Whenever I attend a party, I’m usually the designated driver. It’s the least I can do for my friends. I’m not trying to be a hero or special, I do it so I can have a clear conscience and sleep peacefully at night. I’m not much of a drinker, so it’s easy for me to enjoy only soft drinks when I go out. When the party is over, we all climb into the ol’ Camry, and I drop them off at their homes. It’s worth the extra time I spend.
It’s easy to understand why December has been designated National Impaired Driving Prevention Month. This is the time of year when more people might risk getting behind the wheel while under a chemical influence. In addition to the booze and drugs risks, are those of talking, texting or participating in social networks on mobile devices. Don’t vlog and drive. Distracted driving has become a major cause of traffic tragedy.
In the United States, drunken driving accounts for nearly one -third of all traffic fatalities. Also, recently, nearly 4,000 fatally injured drivers tested positive for legal or illegal drugs. To break down the risks, I looked up the domestic statistics from two years ago.
The National Institute of Drug Abuse reported that 32,000,000 people drove vehicles after alcohol and/or drug use. Unsurprisingly, the highest share of them were aged 18 to 25 years-old. 1,168 children 14 and younger were killed in traffic. 20-percent of the fatalities involved an alcohol-impaired driver. Out of that number, 239 children were passengers in the same vehicle, driven by an alcohol-impaired driver.
18-percent of traffic fatalities involve substances other than alcohol. Marijuana, cocaine, and prescription medications were the usual culprits. Sometimes attention altering chemicals were used in combination with alcohol.
Whether or not there are accidents, injuries, or fatalities when driving as a result of impaired driving, there are significant consequences to consider when people decide to drive while under the influence of drugs or booze.
There is a good chance of arrest, incarceration, fines, and legal actions. Impaired drivers face penalties for breaking laws and/or lawsuits filed by victims and their families. Impaired drivers should plan on spending a lot of money on lawyer and court fees, plus those much higher insurance premiums. There are other things to lose, as well, like driving privilages and even ones job. At the very least, impaired drivers are often required to attend rehabilitation and treatment programs. Sometimes penalties include the performance of community service.
Impaired driving usually doesn’t involve only the driver. The consequences are also harsh for others who have the misfortune of riding with or being stricken by an impaired driver. Other people might suffer long-term or permanent disabilities from an accident. There are hospital bills and rehabilitation expenses to consider. Impaired drivers are often found responsible for property damage and repair/replacement costs. These costs escalate if law suits are filed for damages.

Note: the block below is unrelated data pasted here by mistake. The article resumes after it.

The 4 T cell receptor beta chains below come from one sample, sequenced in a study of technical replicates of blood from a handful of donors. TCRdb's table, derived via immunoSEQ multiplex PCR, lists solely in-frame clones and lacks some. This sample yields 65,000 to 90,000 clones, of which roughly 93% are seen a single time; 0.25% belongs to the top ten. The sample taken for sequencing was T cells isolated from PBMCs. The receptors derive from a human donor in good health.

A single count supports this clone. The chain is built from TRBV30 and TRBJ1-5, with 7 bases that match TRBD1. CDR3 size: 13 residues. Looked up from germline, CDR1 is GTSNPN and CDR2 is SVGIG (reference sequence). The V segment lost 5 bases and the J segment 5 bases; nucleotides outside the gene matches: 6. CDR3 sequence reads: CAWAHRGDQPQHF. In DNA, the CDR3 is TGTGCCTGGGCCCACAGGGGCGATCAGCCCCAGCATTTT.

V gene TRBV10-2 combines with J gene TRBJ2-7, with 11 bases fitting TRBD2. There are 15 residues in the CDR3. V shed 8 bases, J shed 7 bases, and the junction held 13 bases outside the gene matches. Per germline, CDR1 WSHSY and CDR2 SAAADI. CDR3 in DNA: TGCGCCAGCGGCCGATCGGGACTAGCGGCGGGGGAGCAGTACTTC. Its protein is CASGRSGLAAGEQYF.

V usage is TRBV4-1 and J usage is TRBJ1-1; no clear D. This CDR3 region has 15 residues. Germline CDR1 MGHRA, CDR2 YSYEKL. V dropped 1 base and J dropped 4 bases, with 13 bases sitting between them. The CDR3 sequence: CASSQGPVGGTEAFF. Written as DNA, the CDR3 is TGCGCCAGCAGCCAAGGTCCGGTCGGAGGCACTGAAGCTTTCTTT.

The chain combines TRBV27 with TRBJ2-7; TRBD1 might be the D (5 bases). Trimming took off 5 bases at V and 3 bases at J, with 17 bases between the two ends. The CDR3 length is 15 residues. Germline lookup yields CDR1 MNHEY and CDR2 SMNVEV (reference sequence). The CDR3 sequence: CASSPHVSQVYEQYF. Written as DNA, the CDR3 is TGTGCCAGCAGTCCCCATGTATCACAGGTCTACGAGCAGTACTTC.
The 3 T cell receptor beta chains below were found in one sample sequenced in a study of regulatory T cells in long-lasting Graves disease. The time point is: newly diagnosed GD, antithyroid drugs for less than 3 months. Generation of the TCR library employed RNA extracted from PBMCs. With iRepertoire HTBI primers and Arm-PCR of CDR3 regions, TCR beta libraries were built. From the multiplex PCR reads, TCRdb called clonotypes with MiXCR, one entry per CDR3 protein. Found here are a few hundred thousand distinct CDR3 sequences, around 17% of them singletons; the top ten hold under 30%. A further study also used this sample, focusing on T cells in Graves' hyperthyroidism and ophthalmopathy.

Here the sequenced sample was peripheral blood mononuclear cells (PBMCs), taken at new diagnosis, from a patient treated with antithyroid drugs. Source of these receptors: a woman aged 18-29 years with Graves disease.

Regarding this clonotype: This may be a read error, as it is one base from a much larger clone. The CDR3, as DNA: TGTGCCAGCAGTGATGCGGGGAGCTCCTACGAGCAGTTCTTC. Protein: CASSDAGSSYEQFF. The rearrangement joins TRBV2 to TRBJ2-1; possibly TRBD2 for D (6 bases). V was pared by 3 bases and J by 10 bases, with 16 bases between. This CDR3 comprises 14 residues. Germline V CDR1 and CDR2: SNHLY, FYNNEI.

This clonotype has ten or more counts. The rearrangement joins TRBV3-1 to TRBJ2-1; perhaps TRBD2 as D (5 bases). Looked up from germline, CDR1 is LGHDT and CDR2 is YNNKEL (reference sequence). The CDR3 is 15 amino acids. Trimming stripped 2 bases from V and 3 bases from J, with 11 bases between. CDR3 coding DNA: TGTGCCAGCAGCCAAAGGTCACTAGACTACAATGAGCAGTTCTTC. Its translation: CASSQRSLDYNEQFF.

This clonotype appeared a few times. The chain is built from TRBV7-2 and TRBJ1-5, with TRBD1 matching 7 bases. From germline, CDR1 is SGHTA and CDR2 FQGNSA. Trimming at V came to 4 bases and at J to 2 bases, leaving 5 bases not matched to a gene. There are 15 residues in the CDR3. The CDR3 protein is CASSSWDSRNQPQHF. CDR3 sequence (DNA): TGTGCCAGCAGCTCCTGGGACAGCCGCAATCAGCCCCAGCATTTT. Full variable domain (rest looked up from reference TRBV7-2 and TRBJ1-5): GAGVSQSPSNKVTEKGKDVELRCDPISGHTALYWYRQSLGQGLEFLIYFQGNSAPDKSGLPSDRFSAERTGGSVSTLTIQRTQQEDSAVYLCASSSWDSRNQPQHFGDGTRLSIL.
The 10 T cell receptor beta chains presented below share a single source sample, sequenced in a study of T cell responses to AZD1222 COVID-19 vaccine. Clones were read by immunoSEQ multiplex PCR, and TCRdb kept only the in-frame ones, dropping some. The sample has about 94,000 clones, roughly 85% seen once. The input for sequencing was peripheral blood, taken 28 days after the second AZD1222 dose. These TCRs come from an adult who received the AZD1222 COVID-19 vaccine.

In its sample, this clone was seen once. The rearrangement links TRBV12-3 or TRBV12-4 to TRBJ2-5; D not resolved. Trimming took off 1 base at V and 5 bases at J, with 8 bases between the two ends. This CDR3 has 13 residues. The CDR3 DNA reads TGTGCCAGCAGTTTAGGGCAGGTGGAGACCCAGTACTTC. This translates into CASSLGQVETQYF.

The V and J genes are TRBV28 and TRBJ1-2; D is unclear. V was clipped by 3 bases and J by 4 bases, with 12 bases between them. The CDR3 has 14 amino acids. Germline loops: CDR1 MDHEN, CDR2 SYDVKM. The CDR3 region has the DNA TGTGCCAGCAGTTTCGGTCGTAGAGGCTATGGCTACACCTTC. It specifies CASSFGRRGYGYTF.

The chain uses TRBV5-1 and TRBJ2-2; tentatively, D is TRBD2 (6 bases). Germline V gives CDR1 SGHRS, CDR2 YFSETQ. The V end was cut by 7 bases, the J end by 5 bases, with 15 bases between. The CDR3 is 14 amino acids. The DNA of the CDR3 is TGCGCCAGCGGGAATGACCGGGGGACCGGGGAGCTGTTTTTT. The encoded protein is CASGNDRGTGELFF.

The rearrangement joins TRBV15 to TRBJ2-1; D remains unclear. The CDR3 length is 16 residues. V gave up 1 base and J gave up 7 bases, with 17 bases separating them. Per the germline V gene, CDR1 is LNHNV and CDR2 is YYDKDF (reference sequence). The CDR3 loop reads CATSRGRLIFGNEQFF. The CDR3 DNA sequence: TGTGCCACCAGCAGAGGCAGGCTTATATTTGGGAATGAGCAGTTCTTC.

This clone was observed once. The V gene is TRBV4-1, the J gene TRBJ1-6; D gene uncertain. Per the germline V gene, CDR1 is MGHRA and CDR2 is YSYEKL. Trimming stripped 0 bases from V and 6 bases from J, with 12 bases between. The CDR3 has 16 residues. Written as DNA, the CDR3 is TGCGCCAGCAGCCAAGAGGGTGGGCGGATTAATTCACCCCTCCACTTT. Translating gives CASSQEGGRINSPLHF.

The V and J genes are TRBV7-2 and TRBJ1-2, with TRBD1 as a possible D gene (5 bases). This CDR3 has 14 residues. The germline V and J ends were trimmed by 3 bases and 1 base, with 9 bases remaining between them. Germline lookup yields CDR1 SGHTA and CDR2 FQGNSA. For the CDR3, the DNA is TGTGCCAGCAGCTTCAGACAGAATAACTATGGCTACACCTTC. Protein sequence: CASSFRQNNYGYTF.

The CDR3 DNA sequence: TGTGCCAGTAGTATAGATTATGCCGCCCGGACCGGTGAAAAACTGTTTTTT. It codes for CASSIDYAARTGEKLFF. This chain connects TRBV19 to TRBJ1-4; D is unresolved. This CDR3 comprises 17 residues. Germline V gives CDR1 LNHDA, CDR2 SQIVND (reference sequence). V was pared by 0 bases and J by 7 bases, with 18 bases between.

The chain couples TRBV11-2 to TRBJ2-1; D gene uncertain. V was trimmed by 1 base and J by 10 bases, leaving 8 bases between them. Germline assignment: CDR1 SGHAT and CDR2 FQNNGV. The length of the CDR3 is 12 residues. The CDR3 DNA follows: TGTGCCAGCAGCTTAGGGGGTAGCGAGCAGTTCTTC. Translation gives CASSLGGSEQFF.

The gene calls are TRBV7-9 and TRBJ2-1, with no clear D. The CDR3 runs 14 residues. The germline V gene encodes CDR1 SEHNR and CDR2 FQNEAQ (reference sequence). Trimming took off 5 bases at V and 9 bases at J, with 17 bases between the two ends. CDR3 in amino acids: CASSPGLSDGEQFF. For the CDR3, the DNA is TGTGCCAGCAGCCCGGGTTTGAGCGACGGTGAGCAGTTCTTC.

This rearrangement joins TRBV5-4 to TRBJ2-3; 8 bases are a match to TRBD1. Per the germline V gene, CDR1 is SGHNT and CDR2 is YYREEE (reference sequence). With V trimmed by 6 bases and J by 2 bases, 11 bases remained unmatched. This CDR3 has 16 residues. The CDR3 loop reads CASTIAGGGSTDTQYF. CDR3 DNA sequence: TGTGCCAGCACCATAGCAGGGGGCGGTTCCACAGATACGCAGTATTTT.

If you are the parent or guardian of a minor who becomes an impaired driver, you will probably also be held accountable for everything I mentioned above.
The main reason for National Impaired Driving Month is to remind everybody about how to prevent impaired driving. Here is a review of what we should already know:
1. If you will be clubbing or partying give yourself more than enough time to sober up if you are driving, if in doubt, don’t drive at all.
2. Better yet, if you’re going to be out and about, assign a designated driver. Be kind and encourage your designated driver by providing tasty soft drinks.
3. If you’re the host, make sure that your guests have a way to get home with either a designated driver, or by calling a taxi for them.
4. If you are a party host be sure to offer plenty of non-alcoholic beverages to your guests.
5. If you are with friends who show signs of being drunk or high, confiscate their keys. If you’re sober, you can drive them yourself or accompany them home on transit or in a taxi.
6. All of these precautions apply equally if other types of controlling substances are being consumed at a get-together.
7. You might consider one of the new breathalizer apps for your mobile device to check bodily alcohol levels of your friends and yourself. If the app indicates you’re too drunk to drive, don’t drive.
8. Seriously ask yourself if your conscience would be at peace if a guest or a friend is involved in an injury or fatality accident.
9. Remember that law enforcement agencies increase their efforts to remove impaired drivers from our streets and highways during the holiday season. Do you really want an encounter with a cop these days?
10. Don’t use your mobile devices while driving. Make sure your friends take the same precaution.
It helps to remember that operating a motor vehicle requires clear perception, judgment, memory, and quick motor skills. When consuming substances that alter mental states and/or if we’re distracted by a mobile device or non-driving related activity, we pose a serious danger to ourselves and others.
I know by writing today’s post that I might seem preachy. I’ll take that risk, because I want to make sure my readers and everyone we know do not become victims of a traffic accident.